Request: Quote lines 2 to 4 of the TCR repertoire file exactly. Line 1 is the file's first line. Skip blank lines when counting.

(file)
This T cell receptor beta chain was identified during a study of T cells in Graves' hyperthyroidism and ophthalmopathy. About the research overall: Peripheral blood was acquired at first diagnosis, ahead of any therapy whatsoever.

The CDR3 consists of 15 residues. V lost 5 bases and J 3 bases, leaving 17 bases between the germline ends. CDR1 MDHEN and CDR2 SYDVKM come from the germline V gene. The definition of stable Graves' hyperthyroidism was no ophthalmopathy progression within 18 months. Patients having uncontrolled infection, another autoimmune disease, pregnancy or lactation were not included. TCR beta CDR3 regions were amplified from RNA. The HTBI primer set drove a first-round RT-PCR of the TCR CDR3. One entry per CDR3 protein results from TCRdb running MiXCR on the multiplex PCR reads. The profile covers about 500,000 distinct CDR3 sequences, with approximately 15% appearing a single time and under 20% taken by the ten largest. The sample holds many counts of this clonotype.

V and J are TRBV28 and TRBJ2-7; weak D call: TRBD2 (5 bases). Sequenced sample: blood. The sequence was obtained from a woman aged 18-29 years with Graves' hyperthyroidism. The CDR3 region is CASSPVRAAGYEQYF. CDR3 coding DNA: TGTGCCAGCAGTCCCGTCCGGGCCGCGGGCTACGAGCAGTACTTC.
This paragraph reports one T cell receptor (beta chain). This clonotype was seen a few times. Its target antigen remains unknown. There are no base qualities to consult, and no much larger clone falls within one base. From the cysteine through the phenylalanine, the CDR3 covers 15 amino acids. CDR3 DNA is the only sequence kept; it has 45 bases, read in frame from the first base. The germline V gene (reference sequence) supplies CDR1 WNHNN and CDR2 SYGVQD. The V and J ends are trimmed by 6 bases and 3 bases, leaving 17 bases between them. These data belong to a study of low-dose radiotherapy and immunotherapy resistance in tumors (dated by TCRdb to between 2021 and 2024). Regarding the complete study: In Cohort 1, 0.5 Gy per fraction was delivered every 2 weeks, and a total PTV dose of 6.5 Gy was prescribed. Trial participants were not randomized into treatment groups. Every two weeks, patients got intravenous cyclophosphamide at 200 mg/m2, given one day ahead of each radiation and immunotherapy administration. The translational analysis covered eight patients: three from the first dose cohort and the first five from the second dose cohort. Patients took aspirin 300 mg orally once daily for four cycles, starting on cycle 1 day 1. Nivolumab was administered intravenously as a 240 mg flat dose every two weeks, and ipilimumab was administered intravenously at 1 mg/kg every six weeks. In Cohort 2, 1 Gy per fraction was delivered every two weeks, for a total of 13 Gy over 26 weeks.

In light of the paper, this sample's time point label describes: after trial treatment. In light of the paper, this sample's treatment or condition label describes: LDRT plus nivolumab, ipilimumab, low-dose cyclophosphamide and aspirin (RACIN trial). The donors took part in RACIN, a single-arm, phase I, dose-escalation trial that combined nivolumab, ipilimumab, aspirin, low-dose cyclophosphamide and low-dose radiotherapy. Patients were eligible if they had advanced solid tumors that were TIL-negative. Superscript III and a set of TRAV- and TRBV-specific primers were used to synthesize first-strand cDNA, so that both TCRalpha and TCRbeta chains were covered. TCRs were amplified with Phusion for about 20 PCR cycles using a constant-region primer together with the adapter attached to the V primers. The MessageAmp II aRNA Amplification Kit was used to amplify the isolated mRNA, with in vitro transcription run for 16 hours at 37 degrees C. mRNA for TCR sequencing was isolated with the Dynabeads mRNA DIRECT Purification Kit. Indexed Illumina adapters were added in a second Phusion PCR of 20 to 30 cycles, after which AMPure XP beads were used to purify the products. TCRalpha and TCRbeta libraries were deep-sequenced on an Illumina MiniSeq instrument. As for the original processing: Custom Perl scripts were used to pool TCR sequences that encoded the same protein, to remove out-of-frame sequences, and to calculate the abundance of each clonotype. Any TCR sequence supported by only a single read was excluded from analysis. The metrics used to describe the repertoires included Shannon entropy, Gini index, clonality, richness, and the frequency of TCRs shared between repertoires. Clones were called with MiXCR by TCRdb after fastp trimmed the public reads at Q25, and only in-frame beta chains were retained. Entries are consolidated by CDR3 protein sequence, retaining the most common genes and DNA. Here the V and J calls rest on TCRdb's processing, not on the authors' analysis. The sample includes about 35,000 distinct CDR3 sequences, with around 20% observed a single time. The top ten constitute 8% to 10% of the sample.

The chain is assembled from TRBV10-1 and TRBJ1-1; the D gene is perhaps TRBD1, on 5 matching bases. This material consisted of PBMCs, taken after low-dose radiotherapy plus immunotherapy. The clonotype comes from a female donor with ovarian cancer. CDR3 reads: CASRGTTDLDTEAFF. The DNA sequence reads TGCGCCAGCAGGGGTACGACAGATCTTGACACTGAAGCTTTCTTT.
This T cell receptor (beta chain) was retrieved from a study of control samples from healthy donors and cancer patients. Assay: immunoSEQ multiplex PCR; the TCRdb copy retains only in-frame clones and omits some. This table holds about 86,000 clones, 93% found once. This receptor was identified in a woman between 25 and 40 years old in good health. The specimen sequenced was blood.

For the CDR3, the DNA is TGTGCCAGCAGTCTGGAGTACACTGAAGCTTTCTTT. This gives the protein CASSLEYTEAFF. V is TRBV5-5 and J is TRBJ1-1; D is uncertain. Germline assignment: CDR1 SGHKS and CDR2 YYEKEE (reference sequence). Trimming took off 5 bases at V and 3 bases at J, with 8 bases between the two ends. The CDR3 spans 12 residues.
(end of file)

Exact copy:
The CDR3 consists of 15 residues. V lost 5 bases and J 3 bases, leaving 17 bases between the germline ends. CDR1 MDHEN and CDR2 SYDVKM come from the germline V gene. The definition of stable Graves' hyperthyroidism was no ophthalmopathy progression within 18 months. Patients having uncontrolled infection, another autoimmune disease, pregnancy or lactation were not included. TCR beta CDR3 regions were amplified from RNA. The HTBI primer set drove a first-round RT-PCR of the TCR CDR3. One entry per CDR3 protein results from TCRdb running MiXCR on the multiplex PCR reads. The profile covers about 500,000 distinct CDR3 sequences, with approximately 15% appearing a single time and under 20% taken by the ten largest. The sample holds many counts of this clonotype.

V and J are TRBV28 and TRBJ2-7; weak D call: TRBD2 (5 bases). Sequenced sample: blood. The sequence was obtained from a woman aged 18-29 years with Graves' hyperthyroidism. The CDR3 region is CASSPVRAAGYEQYF. CDR3 coding DNA: TGTGCCAGCAGTCCCGTCCGGGCCGCGGGCTACGAGCAGTACTTC.
This paragraph reports one T cell receptor (beta chain). This clonotype was seen a few times. Its target antigen remains unknown. There are no base qualities to consult, and no much larger clone falls within one base. From the cysteine through the phenylalanine, the CDR3 covers 15 amino acids. CDR3 DNA is the only sequence kept; it has 45 bases, read in frame from the first base. The germline V gene (reference sequence) supplies CDR1 WNHNN and CDR2 SYGVQD. The V and J ends are trimmed by 6 bases and 3 bases, leaving 17 bases between them. These data belong to a study of low-dose radiotherapy and immunotherapy resistance in tumors (dated by TCRdb to between 2021 and 2024). Regarding the complete study: In Cohort 1, 0.5 Gy per fraction was delivered every 2 weeks, and a total PTV dose of 6.5 Gy was prescribed. Trial participants were not randomized into treatment groups. Every two weeks, patients got intravenous cyclophosphamide at 200 mg/m2, given one day ahead of each radiation and immunotherapy administration. The translational analysis covered eight patients: three from the first dose cohort and the first five from the second dose cohort. Patients took aspirin 300 mg orally once daily for four cycles, starting on cycle 1 day 1. Nivolumab was administered intravenously as a 240 mg flat dose every two weeks, and ipilimumab was administered intravenously at 1 mg/kg every six weeks. In Cohort 2, 1 Gy per fraction was delivered every two weeks, for a total of 13 Gy over 26 weeks.